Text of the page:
What Experts Say on Breaking the 2020s Green Impasse

In early 2020, faced with Covid-19 lockdown, we launched a survey. The idea was to leverage the 5,000+ database of sustainability experts generated from the Global Green Economy Index to ask a simple question: how can policy, markets, and people better align to address the climate crisis and promote a global green economy in the 2020s?

The online survey contained 11 total questions and received approximately 1,980 responses. The questions were divided into two main sections: a look back at what we can learn from the 2010s and a look forward at new approaches to accelerate change in the 2020s. A summary of the results can be accessed here.

Through support from a Rockefeller Foundation Bellagio Residency, we expanded the project in 2023 to dig deeper into an emerging climate paradox: the idea that there has been notable green progress in the 2020s, yet key metrics like carbon emissions, environmental degradation and social inequity continue to worsen. What drives this climate paradox in people, policies, and markets and how might we begin to resolve it?

Through two waves of surveying in 2023, experts provided their candid, anonymous feedback. The online survey contained 10 total questions and received approximately 1,050 responses. You can access the raw survey results by clicking here.

Summarizing the feedback from the 2023 surveying has been challenging. Unlike in 2020, where clear themes emerged – around the power of market forces and people-driven movements to promote change, the importance of placing climate risk at the center of economic decision making, and the vital role of “bottom-up” approaches – the 2023 data were more ambiguous. On most of the questions assessing the current status of the sustainability movement, respondents did not coalesce around one answer. For example, when asked about which actors play the most important role in advancing green progress (e.g. national government, sub-national, NGOs, investors, grassroots), responses were evenly distributed.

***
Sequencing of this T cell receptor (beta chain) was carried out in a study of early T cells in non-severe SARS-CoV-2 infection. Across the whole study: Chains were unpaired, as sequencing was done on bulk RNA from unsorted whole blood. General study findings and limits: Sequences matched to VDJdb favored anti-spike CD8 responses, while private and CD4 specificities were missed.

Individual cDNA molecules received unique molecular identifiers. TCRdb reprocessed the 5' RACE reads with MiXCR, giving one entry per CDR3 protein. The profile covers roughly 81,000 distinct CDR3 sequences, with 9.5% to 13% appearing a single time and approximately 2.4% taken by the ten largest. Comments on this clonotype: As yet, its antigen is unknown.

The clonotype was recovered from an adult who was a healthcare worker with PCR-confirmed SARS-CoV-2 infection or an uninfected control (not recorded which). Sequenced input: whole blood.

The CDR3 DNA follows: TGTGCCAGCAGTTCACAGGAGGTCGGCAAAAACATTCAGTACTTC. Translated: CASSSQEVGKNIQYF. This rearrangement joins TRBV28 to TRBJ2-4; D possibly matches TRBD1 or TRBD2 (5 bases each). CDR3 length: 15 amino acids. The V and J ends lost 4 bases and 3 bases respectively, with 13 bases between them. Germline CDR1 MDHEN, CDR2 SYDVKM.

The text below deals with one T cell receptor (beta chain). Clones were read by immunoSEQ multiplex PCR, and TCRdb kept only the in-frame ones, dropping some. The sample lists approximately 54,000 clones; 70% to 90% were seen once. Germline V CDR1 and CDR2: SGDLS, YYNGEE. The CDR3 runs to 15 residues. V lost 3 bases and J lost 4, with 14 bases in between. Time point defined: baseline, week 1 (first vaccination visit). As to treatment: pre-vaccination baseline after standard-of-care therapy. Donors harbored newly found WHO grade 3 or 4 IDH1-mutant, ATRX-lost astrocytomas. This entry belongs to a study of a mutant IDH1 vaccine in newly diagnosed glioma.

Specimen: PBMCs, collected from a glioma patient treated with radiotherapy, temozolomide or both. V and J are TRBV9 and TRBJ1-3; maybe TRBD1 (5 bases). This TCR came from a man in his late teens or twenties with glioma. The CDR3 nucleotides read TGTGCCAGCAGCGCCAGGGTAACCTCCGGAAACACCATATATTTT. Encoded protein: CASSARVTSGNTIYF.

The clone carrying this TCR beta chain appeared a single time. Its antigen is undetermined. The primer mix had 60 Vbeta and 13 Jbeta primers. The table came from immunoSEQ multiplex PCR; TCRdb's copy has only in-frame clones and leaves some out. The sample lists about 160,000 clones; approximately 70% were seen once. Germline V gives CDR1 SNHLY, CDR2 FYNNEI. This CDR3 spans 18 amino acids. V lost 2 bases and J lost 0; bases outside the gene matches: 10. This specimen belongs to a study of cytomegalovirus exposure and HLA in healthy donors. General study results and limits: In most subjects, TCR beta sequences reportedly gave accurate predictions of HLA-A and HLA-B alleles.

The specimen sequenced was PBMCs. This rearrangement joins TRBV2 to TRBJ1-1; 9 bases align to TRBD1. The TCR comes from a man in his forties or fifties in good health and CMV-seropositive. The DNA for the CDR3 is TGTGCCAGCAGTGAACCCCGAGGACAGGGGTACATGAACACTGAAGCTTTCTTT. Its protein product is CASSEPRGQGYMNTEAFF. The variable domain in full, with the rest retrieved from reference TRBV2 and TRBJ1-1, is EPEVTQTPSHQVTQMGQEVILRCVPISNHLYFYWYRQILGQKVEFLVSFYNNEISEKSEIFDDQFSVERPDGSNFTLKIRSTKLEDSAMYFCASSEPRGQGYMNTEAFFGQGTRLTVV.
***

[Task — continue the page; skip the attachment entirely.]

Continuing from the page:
Tellingly, when asked to assess generally the state of the global sustainability movement in 2023, the most popular answer was that many of these entities were merely paying lip service to sustainability issues. Have we reached a moment of collective fatigue where so many solutions have been designed, debated and then diluted that a certain cynicism now prevails that any of our institutions can actually address the scale of this problem? Or perhaps this survey finding illuminates another dimension of the climate paradox: sustainability initiatives remain primarily focused on appeasing stakeholders (i.e. voters, shareholders, employees) with the least disruptive approach possible, rather than one that could realize genuine systemic change?

Despite this general theme, the 2023 survey did reveal some clear feedback. Phasing out fossil fuels remains a top priority, along with the global subsides supporting them and other policies that incentivize investment in these sectors. Like in 2020, respondents continued to favor strategies where “bottom-up” pressure from employees, customers, and shareholders compel companies to reach net-zero targets faster. Regarding the UN Convention Framework on Climate Change (COP) negotiations, the survey revealed clear support for making the process more accountable. Respondents favored ideas like parallel negotiations for biggest emitters and introduction of an international climate tribunal or a similar compliance mechanism to enforce national emission reduction pledges.

Again, to access the full results from these 2023 surveys, please click here. And I would love to hear any feedback – you can reach me through our online feedback form here.

Photo credit: Kevin Cooley

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